Mill City Museum

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An attraction for all ages, the museum chronicles the flour milling industry that dominated world flour production for a half-century and fueled the growth of Minneapolis, recognized across the nation and around the world as "Mill City."

Built within the ruins of the National Historic Landmark Washburn A Mill, the museum provides a multi-sensory, interactive journey. The story of flour milling and its impact on Minneapolis, the nation and the world comes to life in this one-of-a-kind museum.


As the newest addition to the Minnesota Historical Society's statewide network of museums, historic sites and trails, Mill City Museum, which opened in September 2003, describes in compelling, multi-sensory and hands-on ways how industry, nature and people came together to make Minneapolis the "Flour Milling Capital of the World" from 1880 to 1930.

The museum is an architectural showpiece, rising eight stories within the limestone ruins of the Washburn A Mill, a National Historic Landmark that was once the largest flour mill in the world and one of two dozen Minneapolis mills that lined the banks of the Mississippi River.

As flour milling reached its peak in Minneapolis in the late 19th century, it inspired an explosion of productivity, fed by technical and marketing innovation. In that sense, the story of how flour milling propelled the city and the region into the modern era has similarities with that of Silicon Valley's rise around the microchip in California 100 years later. Both developments had a profound influence on their respective industries and regions - and on the everyday lives of people around the world.

Flour milling didn't grow up in Minneapolis by accident. The Mississippi River - and specifically the river's only natural waterfall, St. Anthony Falls - shaped the city and its history. And St. Anthony Falls, viewed as a prized source of energy, had long attracted people to the region. Originally, power from the falls had supported the lumber industry by powering its sawmills. The flour mills came next. By 1880, the falls' massive power had been harnessed to drive the turbines in Minneapolis' flour mills, grinding wheat from the vast western plains into flour. Rail lines, extending west from Minneapolis, delivered grain to the mills. Trains traveling north to Duluth's port and east to the nation's major population centers carried the flour to market. An influx of immigrants provided the labor.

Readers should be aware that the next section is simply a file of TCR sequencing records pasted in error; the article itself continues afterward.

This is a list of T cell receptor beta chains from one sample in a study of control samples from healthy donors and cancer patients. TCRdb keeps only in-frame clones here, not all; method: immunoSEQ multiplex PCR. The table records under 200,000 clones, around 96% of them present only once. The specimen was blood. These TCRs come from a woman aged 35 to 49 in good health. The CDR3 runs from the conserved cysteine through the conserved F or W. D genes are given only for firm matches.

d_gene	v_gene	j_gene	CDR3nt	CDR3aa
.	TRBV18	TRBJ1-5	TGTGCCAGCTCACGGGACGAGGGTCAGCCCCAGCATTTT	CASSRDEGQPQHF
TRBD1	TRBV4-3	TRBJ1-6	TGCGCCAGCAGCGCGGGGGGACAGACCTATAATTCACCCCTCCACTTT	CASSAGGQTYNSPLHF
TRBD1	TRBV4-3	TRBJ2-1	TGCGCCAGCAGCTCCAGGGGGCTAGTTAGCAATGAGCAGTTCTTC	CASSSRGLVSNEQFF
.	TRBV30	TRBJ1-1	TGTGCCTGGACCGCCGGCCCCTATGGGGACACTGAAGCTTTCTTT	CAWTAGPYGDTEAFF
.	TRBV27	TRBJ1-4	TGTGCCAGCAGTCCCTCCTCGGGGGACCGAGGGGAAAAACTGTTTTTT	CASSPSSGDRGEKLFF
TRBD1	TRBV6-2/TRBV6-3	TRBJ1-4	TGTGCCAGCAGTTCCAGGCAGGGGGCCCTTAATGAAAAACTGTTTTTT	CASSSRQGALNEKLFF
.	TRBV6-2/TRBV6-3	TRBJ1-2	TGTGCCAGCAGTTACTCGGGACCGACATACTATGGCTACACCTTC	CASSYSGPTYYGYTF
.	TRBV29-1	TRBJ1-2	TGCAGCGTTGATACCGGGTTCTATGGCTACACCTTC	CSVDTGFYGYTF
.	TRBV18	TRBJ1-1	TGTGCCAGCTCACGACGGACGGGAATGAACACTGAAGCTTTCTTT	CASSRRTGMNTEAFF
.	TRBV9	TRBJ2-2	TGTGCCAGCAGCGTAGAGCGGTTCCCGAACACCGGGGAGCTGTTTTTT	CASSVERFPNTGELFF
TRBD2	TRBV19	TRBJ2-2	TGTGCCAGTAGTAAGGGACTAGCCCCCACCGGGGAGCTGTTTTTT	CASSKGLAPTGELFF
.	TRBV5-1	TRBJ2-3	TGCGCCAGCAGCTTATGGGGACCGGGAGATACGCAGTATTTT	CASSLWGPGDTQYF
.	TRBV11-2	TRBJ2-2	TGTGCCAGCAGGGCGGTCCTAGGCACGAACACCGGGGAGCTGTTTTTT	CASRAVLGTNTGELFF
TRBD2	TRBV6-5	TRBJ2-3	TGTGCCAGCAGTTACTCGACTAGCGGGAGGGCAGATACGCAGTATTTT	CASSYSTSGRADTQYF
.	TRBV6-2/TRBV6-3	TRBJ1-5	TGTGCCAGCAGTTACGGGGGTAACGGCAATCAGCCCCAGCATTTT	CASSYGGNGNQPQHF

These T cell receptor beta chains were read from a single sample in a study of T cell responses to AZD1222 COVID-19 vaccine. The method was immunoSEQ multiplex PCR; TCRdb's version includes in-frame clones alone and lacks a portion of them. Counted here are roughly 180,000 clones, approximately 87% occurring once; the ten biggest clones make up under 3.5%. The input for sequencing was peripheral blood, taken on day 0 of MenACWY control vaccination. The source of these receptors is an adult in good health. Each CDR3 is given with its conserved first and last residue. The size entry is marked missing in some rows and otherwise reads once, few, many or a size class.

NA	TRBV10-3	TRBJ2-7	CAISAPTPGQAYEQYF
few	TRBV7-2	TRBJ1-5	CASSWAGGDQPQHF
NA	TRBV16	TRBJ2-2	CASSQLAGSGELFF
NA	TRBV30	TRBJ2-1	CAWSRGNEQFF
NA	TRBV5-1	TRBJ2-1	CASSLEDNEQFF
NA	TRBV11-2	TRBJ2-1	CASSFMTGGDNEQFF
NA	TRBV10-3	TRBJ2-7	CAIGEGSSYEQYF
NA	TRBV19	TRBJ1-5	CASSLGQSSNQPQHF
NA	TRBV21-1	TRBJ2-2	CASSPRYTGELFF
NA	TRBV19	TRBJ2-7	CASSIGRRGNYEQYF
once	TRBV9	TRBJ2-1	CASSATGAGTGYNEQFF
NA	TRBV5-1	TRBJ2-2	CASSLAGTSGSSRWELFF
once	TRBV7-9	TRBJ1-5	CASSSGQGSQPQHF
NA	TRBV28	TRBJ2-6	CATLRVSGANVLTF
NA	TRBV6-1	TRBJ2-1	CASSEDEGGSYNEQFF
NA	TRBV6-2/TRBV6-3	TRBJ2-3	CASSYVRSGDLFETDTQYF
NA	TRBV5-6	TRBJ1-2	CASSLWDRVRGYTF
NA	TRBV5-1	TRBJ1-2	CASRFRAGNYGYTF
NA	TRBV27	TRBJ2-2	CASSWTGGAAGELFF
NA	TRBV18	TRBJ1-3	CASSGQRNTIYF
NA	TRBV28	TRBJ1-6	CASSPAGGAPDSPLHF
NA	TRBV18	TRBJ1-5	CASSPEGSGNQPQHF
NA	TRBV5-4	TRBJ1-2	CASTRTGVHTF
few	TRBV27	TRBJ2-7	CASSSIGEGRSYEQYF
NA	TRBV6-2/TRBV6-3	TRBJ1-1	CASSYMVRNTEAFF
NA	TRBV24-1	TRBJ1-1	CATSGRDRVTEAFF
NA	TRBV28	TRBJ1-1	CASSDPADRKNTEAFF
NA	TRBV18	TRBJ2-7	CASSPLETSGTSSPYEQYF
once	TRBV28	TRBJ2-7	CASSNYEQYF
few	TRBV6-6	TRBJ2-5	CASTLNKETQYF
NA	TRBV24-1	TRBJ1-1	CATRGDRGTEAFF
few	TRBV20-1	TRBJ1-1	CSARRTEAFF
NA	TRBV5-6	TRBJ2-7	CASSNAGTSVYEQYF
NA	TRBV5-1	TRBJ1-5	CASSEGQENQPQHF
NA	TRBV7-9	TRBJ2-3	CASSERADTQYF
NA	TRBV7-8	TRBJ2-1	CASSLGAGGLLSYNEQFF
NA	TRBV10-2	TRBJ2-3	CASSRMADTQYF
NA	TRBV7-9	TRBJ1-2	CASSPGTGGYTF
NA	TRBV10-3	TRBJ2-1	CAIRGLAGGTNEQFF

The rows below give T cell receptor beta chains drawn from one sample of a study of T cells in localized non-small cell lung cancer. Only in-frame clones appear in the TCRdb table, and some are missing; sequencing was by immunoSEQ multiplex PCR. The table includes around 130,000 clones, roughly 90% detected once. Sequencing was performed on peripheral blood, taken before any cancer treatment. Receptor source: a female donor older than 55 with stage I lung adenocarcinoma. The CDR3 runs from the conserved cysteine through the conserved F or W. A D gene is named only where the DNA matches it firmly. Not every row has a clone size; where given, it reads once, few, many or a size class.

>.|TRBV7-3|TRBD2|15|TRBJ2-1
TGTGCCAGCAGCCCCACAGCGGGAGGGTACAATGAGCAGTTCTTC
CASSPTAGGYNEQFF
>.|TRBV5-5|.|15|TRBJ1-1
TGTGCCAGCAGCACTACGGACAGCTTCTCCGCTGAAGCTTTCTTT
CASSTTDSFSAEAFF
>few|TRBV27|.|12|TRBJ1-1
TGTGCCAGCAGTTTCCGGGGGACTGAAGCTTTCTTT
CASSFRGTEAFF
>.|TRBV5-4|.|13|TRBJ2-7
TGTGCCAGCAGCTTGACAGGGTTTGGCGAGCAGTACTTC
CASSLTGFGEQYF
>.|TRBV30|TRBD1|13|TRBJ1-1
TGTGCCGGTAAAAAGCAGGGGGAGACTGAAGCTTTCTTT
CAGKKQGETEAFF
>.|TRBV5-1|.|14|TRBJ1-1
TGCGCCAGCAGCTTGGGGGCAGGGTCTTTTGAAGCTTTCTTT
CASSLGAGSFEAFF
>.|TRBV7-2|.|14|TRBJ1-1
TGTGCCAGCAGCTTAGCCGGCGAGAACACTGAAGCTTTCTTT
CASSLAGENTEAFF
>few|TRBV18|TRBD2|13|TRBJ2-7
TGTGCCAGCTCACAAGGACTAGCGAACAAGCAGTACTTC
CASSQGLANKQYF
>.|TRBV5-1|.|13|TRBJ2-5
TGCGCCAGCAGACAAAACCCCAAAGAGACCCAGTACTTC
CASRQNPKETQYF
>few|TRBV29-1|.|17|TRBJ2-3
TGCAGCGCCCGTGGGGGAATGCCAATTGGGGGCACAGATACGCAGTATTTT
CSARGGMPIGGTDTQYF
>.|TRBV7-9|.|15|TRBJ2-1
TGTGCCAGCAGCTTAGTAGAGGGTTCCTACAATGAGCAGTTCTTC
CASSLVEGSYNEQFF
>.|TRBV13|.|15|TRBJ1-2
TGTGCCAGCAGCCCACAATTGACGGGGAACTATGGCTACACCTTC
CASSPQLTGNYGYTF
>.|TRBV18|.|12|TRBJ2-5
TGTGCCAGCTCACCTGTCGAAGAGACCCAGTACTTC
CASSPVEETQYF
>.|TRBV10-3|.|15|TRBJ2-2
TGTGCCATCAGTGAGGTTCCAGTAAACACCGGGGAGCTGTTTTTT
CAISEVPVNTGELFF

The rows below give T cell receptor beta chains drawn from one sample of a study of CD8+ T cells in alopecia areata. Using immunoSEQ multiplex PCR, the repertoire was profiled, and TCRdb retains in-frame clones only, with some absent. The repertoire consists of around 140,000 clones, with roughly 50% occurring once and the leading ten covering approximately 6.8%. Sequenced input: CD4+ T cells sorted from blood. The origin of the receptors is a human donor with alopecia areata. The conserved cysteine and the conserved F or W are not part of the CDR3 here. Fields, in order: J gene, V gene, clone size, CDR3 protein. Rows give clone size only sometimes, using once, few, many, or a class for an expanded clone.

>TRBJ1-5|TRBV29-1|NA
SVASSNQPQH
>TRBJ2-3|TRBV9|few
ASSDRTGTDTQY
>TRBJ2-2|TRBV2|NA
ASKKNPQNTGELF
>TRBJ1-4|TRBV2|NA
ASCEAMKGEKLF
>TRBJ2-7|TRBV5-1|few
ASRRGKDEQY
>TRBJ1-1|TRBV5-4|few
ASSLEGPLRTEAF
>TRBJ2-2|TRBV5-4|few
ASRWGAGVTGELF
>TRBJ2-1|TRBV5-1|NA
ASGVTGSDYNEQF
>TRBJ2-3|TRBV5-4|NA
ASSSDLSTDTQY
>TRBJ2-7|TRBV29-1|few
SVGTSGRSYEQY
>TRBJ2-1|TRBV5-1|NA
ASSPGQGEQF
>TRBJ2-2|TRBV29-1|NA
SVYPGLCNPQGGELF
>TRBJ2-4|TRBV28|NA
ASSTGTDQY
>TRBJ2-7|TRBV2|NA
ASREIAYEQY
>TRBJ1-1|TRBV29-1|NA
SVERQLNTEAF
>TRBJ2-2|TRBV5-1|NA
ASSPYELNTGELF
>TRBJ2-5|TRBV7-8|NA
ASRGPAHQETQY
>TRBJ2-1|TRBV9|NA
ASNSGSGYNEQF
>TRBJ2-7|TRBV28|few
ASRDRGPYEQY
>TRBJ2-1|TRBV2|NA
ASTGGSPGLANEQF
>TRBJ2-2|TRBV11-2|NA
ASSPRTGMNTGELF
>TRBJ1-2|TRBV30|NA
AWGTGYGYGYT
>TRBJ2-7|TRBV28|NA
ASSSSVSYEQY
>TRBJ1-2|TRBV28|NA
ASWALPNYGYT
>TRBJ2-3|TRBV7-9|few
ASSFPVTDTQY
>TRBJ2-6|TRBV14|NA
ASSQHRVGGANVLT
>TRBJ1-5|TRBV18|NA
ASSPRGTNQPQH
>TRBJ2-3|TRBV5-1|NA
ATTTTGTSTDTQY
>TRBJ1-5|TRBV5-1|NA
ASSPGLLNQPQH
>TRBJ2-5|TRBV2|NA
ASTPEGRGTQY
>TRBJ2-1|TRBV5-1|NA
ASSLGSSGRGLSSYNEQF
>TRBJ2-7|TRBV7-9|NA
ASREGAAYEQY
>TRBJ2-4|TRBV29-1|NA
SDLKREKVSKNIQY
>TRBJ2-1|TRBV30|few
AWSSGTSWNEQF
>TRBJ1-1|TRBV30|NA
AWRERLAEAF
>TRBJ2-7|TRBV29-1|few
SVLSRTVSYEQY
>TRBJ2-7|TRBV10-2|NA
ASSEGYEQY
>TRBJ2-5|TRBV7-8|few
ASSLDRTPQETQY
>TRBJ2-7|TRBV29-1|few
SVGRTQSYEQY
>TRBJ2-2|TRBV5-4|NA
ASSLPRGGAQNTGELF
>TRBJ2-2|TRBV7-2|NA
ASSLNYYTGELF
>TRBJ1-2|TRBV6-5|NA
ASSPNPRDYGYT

Mill City Museum is a lively, "must-see" cultural attraction. Its exhibits are designed to involve visitors of all ages in an engaging, interactive discovery involving all five senses. Guests learn about the past in the familiar narrative style, reading and hearing the stories of colorful people and events. In addition, visitors are able to "touch" the region's history in ways unique to Mill City Museum.

Mill City Museum Highlights

  • Flour Tower A media show in an eight-story elevator ride features the stories of employees who worked in the mill from the 1940s through the mid-1960s when it closed; historic film and photographs; and the dramatic use of lighting, sound and special effects. The ride provides a memorable trip back in time - and an appreciation for the powerful, noisy process of transforming grain into flour.
  • Water Lab Waterpower from St. Anthony Falls drove the mills. Visitors don rain gear as they learn about the river's vital role in the logging and lumber industry that earlier fueled the Minneapolis economy - and later the flour milling industry that relied on the falling water to run turbines and generate power.
  • Rail Corridor An 1879 wooden boxcar is the focal point of exhibits showing how railroad networks delivered grain from farms to mill - and flour from mill to market.
  • Baking Lab Milling operations tested and perfected their flours in areas that might be thought of as the original test kitchens. In Mill City Museum's Baking Lab, visitors grind wheat, bake bread, conduct experiments and package food. And, they're able to watch professional baking demonstrations.